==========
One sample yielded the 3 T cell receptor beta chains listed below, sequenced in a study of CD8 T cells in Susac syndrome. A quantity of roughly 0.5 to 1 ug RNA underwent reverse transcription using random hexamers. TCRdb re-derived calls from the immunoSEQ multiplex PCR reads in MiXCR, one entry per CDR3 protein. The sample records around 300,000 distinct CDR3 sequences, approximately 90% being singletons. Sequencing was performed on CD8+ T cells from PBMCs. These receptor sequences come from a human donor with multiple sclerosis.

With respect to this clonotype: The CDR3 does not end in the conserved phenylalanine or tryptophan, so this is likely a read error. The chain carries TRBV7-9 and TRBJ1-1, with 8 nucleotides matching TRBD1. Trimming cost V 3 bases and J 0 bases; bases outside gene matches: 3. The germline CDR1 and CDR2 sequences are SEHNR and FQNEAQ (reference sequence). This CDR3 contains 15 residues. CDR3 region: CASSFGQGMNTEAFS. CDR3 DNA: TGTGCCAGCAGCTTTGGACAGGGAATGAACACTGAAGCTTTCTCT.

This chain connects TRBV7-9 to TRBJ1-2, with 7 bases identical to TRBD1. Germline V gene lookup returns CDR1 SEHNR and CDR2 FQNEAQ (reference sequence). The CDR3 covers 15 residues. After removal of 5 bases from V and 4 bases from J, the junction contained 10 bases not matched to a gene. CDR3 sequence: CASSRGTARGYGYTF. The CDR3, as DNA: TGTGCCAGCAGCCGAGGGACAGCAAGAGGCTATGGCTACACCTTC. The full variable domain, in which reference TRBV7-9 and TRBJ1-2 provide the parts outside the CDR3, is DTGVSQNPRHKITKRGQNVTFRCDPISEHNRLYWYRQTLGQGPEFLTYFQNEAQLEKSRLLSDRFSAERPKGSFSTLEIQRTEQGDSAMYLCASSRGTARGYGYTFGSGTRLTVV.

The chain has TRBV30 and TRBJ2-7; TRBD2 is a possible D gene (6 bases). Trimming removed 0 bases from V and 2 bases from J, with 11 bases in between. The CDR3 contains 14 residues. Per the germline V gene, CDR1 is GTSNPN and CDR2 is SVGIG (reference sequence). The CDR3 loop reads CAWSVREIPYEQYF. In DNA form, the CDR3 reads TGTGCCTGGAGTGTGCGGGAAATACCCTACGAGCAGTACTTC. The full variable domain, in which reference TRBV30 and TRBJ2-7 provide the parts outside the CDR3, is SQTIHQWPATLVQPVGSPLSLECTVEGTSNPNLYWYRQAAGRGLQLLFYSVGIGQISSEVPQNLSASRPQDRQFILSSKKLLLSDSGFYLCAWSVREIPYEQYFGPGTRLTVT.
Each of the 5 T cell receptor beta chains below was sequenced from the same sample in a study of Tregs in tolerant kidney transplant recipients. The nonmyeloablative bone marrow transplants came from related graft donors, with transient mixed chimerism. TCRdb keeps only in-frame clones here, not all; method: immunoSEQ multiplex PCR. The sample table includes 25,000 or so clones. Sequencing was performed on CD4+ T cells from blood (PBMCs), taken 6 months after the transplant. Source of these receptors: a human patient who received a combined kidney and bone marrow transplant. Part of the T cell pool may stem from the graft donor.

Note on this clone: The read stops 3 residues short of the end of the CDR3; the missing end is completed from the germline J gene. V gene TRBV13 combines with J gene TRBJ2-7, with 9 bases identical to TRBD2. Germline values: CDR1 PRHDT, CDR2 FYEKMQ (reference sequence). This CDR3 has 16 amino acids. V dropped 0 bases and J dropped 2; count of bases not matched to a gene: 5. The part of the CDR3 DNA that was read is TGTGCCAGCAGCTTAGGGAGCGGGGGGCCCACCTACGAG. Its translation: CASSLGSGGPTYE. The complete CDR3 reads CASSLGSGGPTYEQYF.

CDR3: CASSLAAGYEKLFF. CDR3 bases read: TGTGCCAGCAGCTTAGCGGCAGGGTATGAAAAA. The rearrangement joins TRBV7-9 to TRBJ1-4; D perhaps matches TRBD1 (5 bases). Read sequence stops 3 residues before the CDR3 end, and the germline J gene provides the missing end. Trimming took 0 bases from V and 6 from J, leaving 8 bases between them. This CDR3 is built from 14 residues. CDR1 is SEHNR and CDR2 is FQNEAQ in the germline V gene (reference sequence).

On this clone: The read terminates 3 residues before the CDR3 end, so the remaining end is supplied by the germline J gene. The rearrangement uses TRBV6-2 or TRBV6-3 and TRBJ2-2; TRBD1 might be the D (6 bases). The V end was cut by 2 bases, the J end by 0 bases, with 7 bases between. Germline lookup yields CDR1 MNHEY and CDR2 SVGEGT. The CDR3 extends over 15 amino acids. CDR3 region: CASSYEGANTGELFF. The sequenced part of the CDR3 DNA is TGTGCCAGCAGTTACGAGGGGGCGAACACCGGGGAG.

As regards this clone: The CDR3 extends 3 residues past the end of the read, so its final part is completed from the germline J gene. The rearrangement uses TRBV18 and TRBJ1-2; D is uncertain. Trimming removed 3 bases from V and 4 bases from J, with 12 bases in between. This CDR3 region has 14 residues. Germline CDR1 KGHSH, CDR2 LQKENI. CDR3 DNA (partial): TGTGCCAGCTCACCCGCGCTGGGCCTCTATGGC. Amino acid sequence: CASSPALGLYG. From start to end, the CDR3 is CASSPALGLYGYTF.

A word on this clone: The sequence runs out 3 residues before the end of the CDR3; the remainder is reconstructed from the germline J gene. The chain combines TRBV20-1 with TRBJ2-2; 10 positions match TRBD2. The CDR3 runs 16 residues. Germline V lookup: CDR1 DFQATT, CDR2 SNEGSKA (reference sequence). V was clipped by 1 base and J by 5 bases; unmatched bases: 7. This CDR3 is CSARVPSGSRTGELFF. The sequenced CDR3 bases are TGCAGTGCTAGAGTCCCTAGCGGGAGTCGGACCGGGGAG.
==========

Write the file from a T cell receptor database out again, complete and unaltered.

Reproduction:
One sample yielded the 3 T cell receptor beta chains listed below, sequenced in a study of CD8 T cells in Susac syndrome. A quantity of roughly 0.5 to 1 ug RNA underwent reverse transcription using random hexamers. TCRdb re-derived calls from the immunoSEQ multiplex PCR reads in MiXCR, one entry per CDR3 protein. The sample records around 300,000 distinct CDR3 sequences, approximately 90% being singletons. Sequencing was performed on CD8+ T cells from PBMCs. These receptor sequences come from a human donor with multiple sclerosis.

With respect to this clonotype: The CDR3 does not end in the conserved phenylalanine or tryptophan, so this is likely a read error. The chain carries TRBV7-9 and TRBJ1-1, with 8 nucleotides matching TRBD1. Trimming cost V 3 bases and J 0 bases; bases outside gene matches: 3. The germline CDR1 and CDR2 sequences are SEHNR and FQNEAQ (reference sequence). This CDR3 contains 15 residues. CDR3 region: CASSFGQGMNTEAFS. CDR3 DNA: TGTGCCAGCAGCTTTGGACAGGGAATGAACACTGAAGCTTTCTCT.

This chain connects TRBV7-9 to TRBJ1-2, with 7 bases identical to TRBD1. Germline V gene lookup returns CDR1 SEHNR and CDR2 FQNEAQ (reference sequence). The CDR3 covers 15 residues. After removal of 5 bases from V and 4 bases from J, the junction contained 10 bases not matched to a gene. CDR3 sequence: CASSRGTARGYGYTF. The CDR3, as DNA: TGTGCCAGCAGCCGAGGGACAGCAAGAGGCTATGGCTACACCTTC. The full variable domain, in which reference TRBV7-9 and TRBJ1-2 provide the parts outside the CDR3, is DTGVSQNPRHKITKRGQNVTFRCDPISEHNRLYWYRQTLGQGPEFLTYFQNEAQLEKSRLLSDRFSAERPKGSFSTLEIQRTEQGDSAMYLCASSRGTARGYGYTFGSGTRLTVV.

The chain has TRBV30 and TRBJ2-7; TRBD2 is a possible D gene (6 bases). Trimming removed 0 bases from V and 2 bases from J, with 11 bases in between. The CDR3 contains 14 residues. Per the germline V gene, CDR1 is GTSNPN and CDR2 is SVGIG (reference sequence). The CDR3 loop reads CAWSVREIPYEQYF. In DNA form, the CDR3 reads TGTGCCTGGAGTGTGCGGGAAATACCCTACGAGCAGTACTTC. The full variable domain, in which reference TRBV30 and TRBJ2-7 provide the parts outside the CDR3, is SQTIHQWPATLVQPVGSPLSLECTVEGTSNPNLYWYRQAAGRGLQLLFYSVGIGQISSEVPQNLSASRPQDRQFILSSKKLLLSDSGFYLCAWSVREIPYEQYFGPGTRLTVT.
Each of the 5 T cell receptor beta chains below was sequenced from the same sample in a study of Tregs in tolerant kidney transplant recipients. The nonmyeloablative bone marrow transplants came from related graft donors, with transient mixed chimerism. TCRdb keeps only in-frame clones here, not all; method: immunoSEQ multiplex PCR. The sample table includes 25,000 or so clones. Sequencing was performed on CD4+ T cells from blood (PBMCs), taken 6 months after the transplant. Source of these receptors: a human patient who received a combined kidney and bone marrow transplant. Part of the T cell pool may stem from the graft donor.

Note on this clone: The read stops 3 residues short of the end of the CDR3; the missing end is completed from the germline J gene. V gene TRBV13 combines with J gene TRBJ2-7, with 9 bases identical to TRBD2. Germline values: CDR1 PRHDT, CDR2 FYEKMQ (reference sequence). This CDR3 has 16 amino acids. V dropped 0 bases and J dropped 2; count of bases not matched to a gene: 5. The part of the CDR3 DNA that was read is TGTGCCAGCAGCTTAGGGAGCGGGGGGCCCACCTACGAG. Its translation: CASSLGSGGPTYE. The complete CDR3 reads CASSLGSGGPTYEQYF.

CDR3: CASSLAAGYEKLFF. CDR3 bases read: TGTGCCAGCAGCTTAGCGGCAGGGTATGAAAAA. The rearrangement joins TRBV7-9 to TRBJ1-4; D perhaps matches TRBD1 (5 bases). Read sequence stops 3 residues before the CDR3 end, and the germline J gene provides the missing end. Trimming took 0 bases from V and 6 from J, leaving 8 bases between them. This CDR3 is built from 14 residues. CDR1 is SEHNR and CDR2 is FQNEAQ in the germline V gene (reference sequence).

On this clone: The read terminates 3 residues before the CDR3 end, so the remaining end is supplied by the germline J gene. The rearrangement uses TRBV6-2 or TRBV6-3 and TRBJ2-2; TRBD1 might be the D (6 bases). The V end was cut by 2 bases, the J end by 0 bases, with 7 bases between. Germline lookup yields CDR1 MNHEY and CDR2 SVGEGT. The CDR3 extends over 15 amino acids. CDR3 region: CASSYEGANTGELFF. The sequenced part of the CDR3 DNA is TGTGCCAGCAGTTACGAGGGGGCGAACACCGGGGAG.

As regards this clone: The CDR3 extends 3 residues past the end of the read, so its final part is completed from the germline J gene. The rearrangement uses TRBV18 and TRBJ1-2; D is uncertain. Trimming removed 3 bases from V and 4 bases from J, with 12 bases in between. This CDR3 region has 14 residues. Germline CDR1 KGHSH, CDR2 LQKENI. CDR3 DNA (partial): TGTGCCAGCTCACCCGCGCTGGGCCTCTATGGC. Amino acid sequence: CASSPALGLYG. From start to end, the CDR3 is CASSPALGLYGYTF.

A word on this clone: The sequence runs out 3 residues before the end of the CDR3; the remainder is reconstructed from the germline J gene. The chain combines TRBV20-1 with TRBJ2-2; 10 positions match TRBD2. The CDR3 runs 16 residues. Germline V lookup: CDR1 DFQATT, CDR2 SNEGSKA (reference sequence). V was clipped by 1 base and J by 5 bases; unmatched bases: 7. This CDR3 is CSARVPSGSRTGELFF. The sequenced CDR3 bases are TGCAGTGCTAGAGTCCCTAGCGGGAGTCGGACCGGGGAG.